/ 26 January 2021

The Book Stokvel: Africa writes; we read

Sarah Mokwebo Dsc1318
Sarah Mokwebo began her book stokvel in 2018, inspired by Abantu Book Festival. (Paul Botes/M&G)

I started The Book Stokvel in April 2018, with a few friends and acquaintances. The idea to come up with such an initiative can be attributed to a number of influences from my childhood and adult life. 

I grew up with access to a library at home and at school. As a result, reading was a very normal activity for me. My use of social media platforms also had me posting about books I would be reading once in a while, and some of the responses and engagements I’d receive would be ‘Where did I get the book?’ or people would ask if I could get books for them. 

What gave The Book Stokvel its core identity are the discussions at one of the Abantu Book Festival sessions, an annual book festival started by Thando Mgqolozana. A lot of authors on panels and during side conversations said their books were not selling, and the reasons included not being afforded shelf space in huge bookstores. The Book Stokvel operates like a traditional stokvel, where we all come together and contribute money for a shared objective. The monthly contributions go towards buying books by black authors from black vendors and black-owned stores. 

When The Book Stokvel started we were eight; the number ballooned to 70 in 2019 and 120 members in 2020. In each calendar year we have two cycles: one from February to November and another from June to November. The members each contribute a set amount of money on a monthly basis. In addition, the members agree among themselves on a schedule for each of them to receive books. Each recipient drafts a list of the books they want, which are then ordered from our suppliers. The books are then packaged and couriered to the recipient anywhere in the country.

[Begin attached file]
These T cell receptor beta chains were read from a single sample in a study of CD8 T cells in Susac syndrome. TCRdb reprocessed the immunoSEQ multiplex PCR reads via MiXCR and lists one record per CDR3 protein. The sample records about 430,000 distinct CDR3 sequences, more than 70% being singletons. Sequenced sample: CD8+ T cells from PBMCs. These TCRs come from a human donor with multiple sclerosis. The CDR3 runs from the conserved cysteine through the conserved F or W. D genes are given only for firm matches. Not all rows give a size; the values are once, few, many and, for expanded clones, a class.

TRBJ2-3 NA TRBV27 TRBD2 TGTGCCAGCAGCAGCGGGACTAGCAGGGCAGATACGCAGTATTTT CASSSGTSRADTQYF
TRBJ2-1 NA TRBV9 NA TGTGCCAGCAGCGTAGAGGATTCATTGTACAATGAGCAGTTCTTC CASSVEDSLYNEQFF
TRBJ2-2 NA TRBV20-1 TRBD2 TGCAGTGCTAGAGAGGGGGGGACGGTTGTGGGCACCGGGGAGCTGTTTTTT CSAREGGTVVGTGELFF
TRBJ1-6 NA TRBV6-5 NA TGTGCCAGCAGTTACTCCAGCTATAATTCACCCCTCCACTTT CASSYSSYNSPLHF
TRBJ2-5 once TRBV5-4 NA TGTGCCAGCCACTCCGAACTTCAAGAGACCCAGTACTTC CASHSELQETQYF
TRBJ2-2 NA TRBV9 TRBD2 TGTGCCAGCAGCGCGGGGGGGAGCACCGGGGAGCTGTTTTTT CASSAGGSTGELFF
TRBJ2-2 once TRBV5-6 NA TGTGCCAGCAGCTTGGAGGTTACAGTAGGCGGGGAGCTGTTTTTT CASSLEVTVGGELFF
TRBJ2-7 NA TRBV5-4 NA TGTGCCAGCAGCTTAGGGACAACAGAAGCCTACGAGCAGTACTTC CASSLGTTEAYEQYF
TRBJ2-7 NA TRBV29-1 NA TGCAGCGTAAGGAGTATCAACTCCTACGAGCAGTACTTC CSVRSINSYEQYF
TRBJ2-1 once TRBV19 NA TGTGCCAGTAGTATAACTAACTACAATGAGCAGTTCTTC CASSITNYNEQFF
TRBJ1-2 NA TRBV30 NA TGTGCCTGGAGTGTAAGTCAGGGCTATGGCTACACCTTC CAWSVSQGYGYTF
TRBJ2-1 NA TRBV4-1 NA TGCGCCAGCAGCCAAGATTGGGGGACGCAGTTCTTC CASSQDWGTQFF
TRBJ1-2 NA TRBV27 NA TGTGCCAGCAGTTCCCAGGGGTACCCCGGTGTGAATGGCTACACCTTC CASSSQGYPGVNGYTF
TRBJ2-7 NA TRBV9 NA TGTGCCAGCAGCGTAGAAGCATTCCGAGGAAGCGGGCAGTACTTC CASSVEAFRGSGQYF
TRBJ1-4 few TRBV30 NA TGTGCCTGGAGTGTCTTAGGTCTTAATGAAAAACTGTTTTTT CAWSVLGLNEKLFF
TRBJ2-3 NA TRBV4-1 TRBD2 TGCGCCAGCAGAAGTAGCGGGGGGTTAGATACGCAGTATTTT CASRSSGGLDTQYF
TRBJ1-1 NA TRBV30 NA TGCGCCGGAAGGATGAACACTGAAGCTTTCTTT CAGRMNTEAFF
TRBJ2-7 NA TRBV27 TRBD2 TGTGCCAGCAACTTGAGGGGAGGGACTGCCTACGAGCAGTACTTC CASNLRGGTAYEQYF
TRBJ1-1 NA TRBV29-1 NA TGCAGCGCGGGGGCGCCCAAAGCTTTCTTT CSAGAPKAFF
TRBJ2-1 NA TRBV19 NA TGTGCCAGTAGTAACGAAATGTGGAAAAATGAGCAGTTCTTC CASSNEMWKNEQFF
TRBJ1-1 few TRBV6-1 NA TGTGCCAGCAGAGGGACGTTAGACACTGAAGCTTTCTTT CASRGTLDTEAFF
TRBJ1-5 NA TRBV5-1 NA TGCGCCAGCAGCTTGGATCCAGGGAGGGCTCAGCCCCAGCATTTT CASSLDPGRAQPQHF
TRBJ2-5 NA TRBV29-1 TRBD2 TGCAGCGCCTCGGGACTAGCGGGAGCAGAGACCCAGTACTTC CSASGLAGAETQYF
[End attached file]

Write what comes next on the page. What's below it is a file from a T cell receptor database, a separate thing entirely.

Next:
One of the things the members love about The Book Stokvel is the convenience it affords them, similar to services provided by a laundromat or someone picking up your children from school and safely taking them home on your behalf. The pleasure of receiving a large number of books at once, through affordable monthly contributions, is tough to match.

It’s always interesting to see what members buy, and they also want everyone else to know what they are reading. So each month we profile the five most-purchased books by our members. The trends tend to be indicative of what would be going on around us. In 2019, for example, a lot of the books bought were related to politics, which I assume was because of the national elections. In 2020, most of the books bought were by South African authors. A Guide to Sexual Health and Pleasure by Tlaleng Mofokeng, Black Tax by Niq Mhlongo, and We Are The Ones We Need by Sihle Bolani were prominent throughout the year. 

Tsitsi Dangarembga’s classic novel, Nervous Conditions has been a dominating title since our establishment in 2018. There are some members who request books that can be considered treasures, such as titles by Noni Jabavu and Miriam Tlali, to mention a couple, which are almost impossible to find.  

We have an outstanding relationship with Book Circle Capital, located at  27 Boxes in Melville. Many of our book orders are fulfilled by them. Another book vendor we buy from is Afro Kulcha, an online store. 

We’ve received a lot of requests and suggestions from parents and caregivers to provide something similar for their kids, so we will have to do something for them. 

Children’s books are relatively harder to source, so the operational model from The Kids’ Stokvel will be a bit different.  

Quo vadis? We definitely will be expanding into the literary scene as we grow, and collaborate with existing collectives as well. 

Sarah Mokwebo is the founder of The Book Stokvel